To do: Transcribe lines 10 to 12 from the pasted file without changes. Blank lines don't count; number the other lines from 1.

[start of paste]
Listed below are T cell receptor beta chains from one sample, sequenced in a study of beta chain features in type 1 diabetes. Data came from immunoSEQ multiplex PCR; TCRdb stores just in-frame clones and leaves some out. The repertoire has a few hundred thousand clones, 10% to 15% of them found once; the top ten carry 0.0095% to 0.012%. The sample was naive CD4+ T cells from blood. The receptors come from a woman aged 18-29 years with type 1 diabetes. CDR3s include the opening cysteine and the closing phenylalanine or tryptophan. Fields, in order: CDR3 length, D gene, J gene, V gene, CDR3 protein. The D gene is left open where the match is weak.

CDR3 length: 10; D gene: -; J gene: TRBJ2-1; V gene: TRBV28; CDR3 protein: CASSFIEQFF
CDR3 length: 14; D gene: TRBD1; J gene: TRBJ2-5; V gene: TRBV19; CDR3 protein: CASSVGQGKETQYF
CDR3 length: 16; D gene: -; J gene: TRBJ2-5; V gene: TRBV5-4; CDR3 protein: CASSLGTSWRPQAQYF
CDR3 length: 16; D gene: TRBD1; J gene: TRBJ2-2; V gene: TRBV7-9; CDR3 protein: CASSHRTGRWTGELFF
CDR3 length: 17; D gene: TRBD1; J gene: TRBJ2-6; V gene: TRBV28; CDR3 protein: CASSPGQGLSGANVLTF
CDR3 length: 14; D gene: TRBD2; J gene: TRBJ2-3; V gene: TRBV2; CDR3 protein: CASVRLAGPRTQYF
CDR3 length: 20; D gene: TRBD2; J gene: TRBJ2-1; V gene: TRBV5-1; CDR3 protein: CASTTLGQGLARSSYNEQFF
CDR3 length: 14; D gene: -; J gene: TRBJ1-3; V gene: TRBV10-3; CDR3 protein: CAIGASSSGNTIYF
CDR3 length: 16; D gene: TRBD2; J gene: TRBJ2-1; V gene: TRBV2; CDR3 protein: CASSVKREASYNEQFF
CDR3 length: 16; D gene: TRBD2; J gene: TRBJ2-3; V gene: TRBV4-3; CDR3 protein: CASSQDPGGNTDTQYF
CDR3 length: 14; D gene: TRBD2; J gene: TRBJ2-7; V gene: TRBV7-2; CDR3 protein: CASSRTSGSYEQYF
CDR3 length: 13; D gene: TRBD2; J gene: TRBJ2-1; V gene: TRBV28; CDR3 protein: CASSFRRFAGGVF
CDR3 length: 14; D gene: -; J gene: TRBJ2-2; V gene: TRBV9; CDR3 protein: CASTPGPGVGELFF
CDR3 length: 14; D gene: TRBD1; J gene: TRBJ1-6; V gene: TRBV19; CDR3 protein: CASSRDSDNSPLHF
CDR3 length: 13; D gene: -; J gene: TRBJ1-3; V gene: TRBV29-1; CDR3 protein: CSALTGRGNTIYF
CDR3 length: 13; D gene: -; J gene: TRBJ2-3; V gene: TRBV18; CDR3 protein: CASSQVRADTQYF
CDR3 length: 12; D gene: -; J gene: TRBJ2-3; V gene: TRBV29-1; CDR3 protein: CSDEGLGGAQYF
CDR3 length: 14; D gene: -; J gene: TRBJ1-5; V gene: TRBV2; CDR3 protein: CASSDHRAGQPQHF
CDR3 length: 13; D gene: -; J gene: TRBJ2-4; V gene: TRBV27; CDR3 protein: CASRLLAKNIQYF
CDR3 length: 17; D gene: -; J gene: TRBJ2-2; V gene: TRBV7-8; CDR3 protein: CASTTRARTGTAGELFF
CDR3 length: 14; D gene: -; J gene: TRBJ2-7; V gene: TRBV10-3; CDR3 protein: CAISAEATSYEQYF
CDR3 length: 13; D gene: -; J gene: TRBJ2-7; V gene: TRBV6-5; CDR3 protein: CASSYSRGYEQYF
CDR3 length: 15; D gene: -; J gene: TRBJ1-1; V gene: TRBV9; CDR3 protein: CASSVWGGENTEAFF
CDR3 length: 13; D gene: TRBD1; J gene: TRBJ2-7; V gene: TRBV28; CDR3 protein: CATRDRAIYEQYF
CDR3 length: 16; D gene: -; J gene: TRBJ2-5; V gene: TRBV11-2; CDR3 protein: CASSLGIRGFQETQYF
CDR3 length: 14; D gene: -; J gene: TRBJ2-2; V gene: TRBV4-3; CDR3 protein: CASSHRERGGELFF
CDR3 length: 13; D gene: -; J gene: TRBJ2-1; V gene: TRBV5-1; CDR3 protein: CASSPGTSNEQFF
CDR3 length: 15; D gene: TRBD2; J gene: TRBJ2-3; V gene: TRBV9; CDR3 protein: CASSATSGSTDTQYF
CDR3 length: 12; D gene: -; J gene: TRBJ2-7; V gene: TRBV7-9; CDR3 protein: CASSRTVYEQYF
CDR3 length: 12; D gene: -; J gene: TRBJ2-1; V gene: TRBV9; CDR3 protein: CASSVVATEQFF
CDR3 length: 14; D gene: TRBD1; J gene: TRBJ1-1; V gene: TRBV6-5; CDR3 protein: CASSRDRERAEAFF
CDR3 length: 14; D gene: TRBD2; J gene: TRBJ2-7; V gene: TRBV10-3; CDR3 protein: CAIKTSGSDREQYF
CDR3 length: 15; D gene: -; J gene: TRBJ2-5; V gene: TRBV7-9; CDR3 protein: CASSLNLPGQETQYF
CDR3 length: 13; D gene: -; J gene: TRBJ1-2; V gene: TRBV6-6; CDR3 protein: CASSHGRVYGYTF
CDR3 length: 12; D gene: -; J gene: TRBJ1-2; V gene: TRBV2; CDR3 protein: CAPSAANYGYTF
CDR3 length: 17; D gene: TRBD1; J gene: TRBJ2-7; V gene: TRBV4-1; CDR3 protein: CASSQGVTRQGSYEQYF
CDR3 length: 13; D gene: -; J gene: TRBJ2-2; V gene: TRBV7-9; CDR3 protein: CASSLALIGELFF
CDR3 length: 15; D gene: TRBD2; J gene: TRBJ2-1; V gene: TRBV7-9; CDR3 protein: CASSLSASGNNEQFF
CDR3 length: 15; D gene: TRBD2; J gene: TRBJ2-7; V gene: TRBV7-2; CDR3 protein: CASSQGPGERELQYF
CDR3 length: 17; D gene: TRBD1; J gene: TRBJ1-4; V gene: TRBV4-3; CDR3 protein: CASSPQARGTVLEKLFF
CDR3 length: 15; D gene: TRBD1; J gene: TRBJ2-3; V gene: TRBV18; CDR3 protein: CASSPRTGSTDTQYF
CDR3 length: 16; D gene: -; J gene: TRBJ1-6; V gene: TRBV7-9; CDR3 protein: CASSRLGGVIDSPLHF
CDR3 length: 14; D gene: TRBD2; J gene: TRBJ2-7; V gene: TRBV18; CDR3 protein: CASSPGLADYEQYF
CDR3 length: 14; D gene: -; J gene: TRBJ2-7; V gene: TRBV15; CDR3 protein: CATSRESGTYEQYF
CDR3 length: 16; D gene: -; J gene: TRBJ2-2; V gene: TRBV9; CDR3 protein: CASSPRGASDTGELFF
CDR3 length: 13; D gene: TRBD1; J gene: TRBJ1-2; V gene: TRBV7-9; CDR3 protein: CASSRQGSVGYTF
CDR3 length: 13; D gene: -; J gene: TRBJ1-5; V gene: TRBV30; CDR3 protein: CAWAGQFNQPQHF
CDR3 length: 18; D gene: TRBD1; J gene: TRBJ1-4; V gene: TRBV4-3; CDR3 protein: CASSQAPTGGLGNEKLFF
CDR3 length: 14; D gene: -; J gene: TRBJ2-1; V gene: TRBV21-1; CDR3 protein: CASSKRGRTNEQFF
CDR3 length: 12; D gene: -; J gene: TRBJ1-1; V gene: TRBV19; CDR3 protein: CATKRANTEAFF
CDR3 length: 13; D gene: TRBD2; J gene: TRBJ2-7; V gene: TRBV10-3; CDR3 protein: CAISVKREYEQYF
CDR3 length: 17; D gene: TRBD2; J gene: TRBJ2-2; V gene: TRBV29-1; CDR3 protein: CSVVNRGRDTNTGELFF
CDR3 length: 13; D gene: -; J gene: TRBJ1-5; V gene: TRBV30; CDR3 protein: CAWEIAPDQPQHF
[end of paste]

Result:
CDR3 length: 16; D gene: TRBD2; J gene: TRBJ2-1; V gene: TRBV2; CDR3 protein: CASSVKREASYNEQFF
CDR3 length: 16; D gene: TRBD2; J gene: TRBJ2-3; V gene: TRBV4-3; CDR3 protein: CASSQDPGGNTDTQYF
CDR3 length: 14; D gene: TRBD2; J gene: TRBJ2-7; V gene: TRBV7-2; CDR3 protein: CASSRTSGSYEQYF